VIDEO: Taiwan – Facing the Reality of Climate Change


Guam – Some may still be debating climate change, but in Taiwan it’s an accepted fact, driven home 3 years ago when Typhoon Morakot devastated the country. The event forced the the ROC government to take a hard look at how to deal with climate change.

August 2009,  a tropical storm that passed near Guam ballooned into Typhoon Morakot. It slammed into Taiwan’s mountainous east coast.  789 people were left dead in its wake.

It was the rain, not the wind that proved most deadly.

A record 109 inches of rain fell over the 3 day period, flooding lakes and rivers, soaking the steep mountain slopes causing numerous landslides. In the village of Xaolin alone, more than 400 people died when the mountain slopes around their village let loose, and buried them.

Dr. Shaw Liu:  “Climate change we found to be closely related, linked to extreme precipitation. we found large changes in extreme precipitation, and especially at low latitude.”

Dr. Shaw Liu leads the Research Center on Environmental Change at Taiwan’s most prestigious think-tank, the Acedemia Sinica. And he points out that its not the frequency of rainfall, but the intensity that has increased dramatically in recent years.

Dr. Shaw Liu: “50 years ago, very rarely can it happen. But now, the frequency of  happening, compared to 50 years ago increased by a factor of more than 3. Although we can not say that Morakot was caused by global warming. We can say with global warming, the probability of occurrence has increased by a big factor.”

Paradoxically, Dr. Liu points out that while rainfall has become more intense, light to moderate rainfall has become more scarce, and the result is periods of extreme precipitation followed by drought.

Dr. Shaw Liu: “Increase in heavy precipitation has been reported over ever single continent, And even over the tropical ocean.  And we all know that heavy precipitation can lead to more and worse flood. That’s a no brainer. But the light and moderate precipitation is more important because its a critical source of soil moisture. The decrease of  light and moderate precipitation is going to increase the risk of drought.”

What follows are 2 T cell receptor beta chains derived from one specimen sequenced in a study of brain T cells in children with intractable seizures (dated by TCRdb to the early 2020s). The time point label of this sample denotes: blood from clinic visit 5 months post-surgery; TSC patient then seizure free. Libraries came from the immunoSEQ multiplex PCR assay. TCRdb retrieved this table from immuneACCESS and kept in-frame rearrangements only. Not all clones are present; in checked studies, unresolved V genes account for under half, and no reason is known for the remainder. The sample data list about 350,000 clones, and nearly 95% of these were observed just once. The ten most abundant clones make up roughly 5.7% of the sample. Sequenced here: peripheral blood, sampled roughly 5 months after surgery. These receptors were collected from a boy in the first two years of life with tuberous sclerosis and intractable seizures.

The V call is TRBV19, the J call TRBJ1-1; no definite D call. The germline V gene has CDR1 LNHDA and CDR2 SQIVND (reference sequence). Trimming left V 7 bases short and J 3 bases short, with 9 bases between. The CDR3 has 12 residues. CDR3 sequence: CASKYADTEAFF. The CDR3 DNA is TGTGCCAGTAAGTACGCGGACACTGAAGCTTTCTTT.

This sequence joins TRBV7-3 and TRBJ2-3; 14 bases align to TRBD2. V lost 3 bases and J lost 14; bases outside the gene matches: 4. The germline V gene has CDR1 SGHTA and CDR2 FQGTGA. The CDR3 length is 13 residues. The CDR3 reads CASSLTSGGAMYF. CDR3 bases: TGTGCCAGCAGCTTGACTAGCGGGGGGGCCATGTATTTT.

While some may still feel that the current period of climate change is part of  the earth’s natural warming and cooling cycles, Dr. Liu believes the weight of the evidence indicates CO2 and other green houses gases have brought on the these changes.

Dr. Shaw Liu: “Right now there are few people who still believe there is no climate change. The question is whether this climate change may be natural. And there are quite a few people who still believe that. But if we keep looking at more and more evidence, it is quite clear its greenhouse gases.”

The annual per capita carbon emission in Taiwan is about 12 tons. That is roughly  3 times the 4 ton limit that scientists have determined  is needed to stem the pace of global warming. But Dr. Liu has little confidence that Taiwan or any other nation, will reach that goal, without using alternative energy sources.

Dr. Shaw Liu: “Globally we should all come down to a little bit less than 4 tons. So we are 3 times over that. And I think by re-cycling … we can at most cut from 12 to 10 tons. To get from 10 to 4 tons, it has to come from alternative energy, low carbon energy.”

Ironically, the 1991 eruption of  Mt. Pinitubo has given scientists a unique idea. The ash cloud from that eruption circled the earth and lowered global temperatures for several years. Dr. Liu and other scientists believe that in the near future, efforts will get under way to to create the same effect, artificially, in a process known as geo-engineering.

Dr. Shaw Liu: “I think what would happen is putting air pollutant .. aerosols .. into the stratosphere. We can do that quickly and efficiently and decrease the temperature immediately. I think that will be done in the future … that’s an easy way out.”

But the long term, low carbon, solution  is nuclear power.

Dr. Shaw Liu: “The only possibility, practical, is go nuclear. But politically that’s bad because the Japan Tsunami, that just totally broke the confidence here in Taiwan about nuclear energy.”

Q: “So despite Fukashima, you would still recommend nuclear energy?

Dr. Shaw Liu:  “Yes.”